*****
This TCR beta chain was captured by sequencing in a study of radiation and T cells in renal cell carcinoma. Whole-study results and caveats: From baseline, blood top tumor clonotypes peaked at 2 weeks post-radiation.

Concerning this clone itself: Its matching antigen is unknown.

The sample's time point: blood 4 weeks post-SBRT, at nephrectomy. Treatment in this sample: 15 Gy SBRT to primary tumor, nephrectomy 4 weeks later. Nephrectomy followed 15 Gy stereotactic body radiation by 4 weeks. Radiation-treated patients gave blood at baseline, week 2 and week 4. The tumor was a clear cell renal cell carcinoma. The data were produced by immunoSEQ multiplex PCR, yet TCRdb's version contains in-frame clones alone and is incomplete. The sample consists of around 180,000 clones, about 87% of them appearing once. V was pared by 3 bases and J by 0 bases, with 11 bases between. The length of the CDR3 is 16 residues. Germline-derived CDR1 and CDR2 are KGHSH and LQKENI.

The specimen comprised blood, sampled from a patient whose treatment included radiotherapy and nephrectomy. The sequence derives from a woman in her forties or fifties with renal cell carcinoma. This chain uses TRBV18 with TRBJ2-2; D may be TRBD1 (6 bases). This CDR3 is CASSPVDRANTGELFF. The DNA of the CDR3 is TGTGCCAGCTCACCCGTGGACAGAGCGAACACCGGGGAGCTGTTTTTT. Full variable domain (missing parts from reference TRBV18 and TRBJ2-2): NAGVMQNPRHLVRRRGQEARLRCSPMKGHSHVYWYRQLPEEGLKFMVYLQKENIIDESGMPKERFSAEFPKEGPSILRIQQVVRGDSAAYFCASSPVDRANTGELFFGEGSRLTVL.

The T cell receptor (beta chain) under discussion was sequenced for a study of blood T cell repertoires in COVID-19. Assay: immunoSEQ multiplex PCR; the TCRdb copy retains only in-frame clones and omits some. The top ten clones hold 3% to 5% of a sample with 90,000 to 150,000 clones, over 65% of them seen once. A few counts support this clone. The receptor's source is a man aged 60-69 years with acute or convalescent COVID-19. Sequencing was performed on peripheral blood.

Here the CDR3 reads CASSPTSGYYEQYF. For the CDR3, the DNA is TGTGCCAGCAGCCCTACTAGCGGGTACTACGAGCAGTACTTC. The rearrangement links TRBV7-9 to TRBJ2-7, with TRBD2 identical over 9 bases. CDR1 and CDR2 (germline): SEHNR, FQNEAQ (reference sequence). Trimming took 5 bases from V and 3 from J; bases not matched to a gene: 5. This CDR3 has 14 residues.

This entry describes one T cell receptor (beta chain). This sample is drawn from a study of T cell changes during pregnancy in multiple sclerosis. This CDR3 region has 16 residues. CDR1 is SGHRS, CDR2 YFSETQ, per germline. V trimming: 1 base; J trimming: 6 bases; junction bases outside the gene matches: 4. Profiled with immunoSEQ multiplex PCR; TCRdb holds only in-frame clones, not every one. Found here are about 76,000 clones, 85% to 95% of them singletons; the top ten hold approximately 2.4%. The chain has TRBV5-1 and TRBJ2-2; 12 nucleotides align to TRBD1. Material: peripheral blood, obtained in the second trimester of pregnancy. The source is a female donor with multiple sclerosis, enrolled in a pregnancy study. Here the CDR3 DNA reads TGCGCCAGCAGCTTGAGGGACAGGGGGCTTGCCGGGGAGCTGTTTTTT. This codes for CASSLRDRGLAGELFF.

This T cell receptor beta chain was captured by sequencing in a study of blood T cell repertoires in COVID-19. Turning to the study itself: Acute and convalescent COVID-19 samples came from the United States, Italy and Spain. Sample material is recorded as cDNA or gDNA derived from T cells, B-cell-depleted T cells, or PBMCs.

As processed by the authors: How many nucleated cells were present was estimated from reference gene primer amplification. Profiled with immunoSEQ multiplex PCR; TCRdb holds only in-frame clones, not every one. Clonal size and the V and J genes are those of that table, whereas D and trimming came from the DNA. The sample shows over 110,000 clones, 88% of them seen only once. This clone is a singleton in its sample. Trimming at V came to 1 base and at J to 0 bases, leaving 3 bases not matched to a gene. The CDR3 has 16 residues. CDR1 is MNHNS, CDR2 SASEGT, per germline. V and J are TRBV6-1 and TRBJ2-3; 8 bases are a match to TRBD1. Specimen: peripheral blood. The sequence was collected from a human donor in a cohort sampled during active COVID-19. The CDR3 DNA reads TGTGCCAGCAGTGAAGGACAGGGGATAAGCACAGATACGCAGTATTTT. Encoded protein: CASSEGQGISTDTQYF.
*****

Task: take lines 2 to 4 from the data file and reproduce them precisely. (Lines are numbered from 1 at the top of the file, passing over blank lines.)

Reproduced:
Concerning this clone itself: Its matching antigen is unknown.

The sample's time point: blood 4 weeks post-SBRT, at nephrectomy. Treatment in this sample: 15 Gy SBRT to primary tumor, nephrectomy 4 weeks later. Nephrectomy followed 15 Gy stereotactic body radiation by 4 weeks. Radiation-treated patients gave blood at baseline, week 2 and week 4. The tumor was a clear cell renal cell carcinoma. The data were produced by immunoSEQ multiplex PCR, yet TCRdb's version contains in-frame clones alone and is incomplete. The sample consists of around 180,000 clones, about 87% of them appearing once. V was pared by 3 bases and J by 0 bases, with 11 bases between. The length of the CDR3 is 16 residues. Germline-derived CDR1 and CDR2 are KGHSH and LQKENI.

The specimen comprised blood, sampled from a patient whose treatment included radiotherapy and nephrectomy. The sequence derives from a woman in her forties or fifties with renal cell carcinoma. This chain uses TRBV18 with TRBJ2-2; D may be TRBD1 (6 bases). This CDR3 is CASSPVDRANTGELFF. The DNA of the CDR3 is TGTGCCAGCTCACCCGTGGACAGAGCGAACACCGGGGAGCTGTTTTTT. Full variable domain (missing parts from reference TRBV18 and TRBJ2-2): NAGVMQNPRHLVRRRGQEARLRCSPMKGHSHVYWYRQLPEEGLKFMVYLQKENIIDESGMPKERFSAEFPKEGPSILRIQQVVRGDSAAYFCASSPVDRANTGELFFGEGSRLTVL.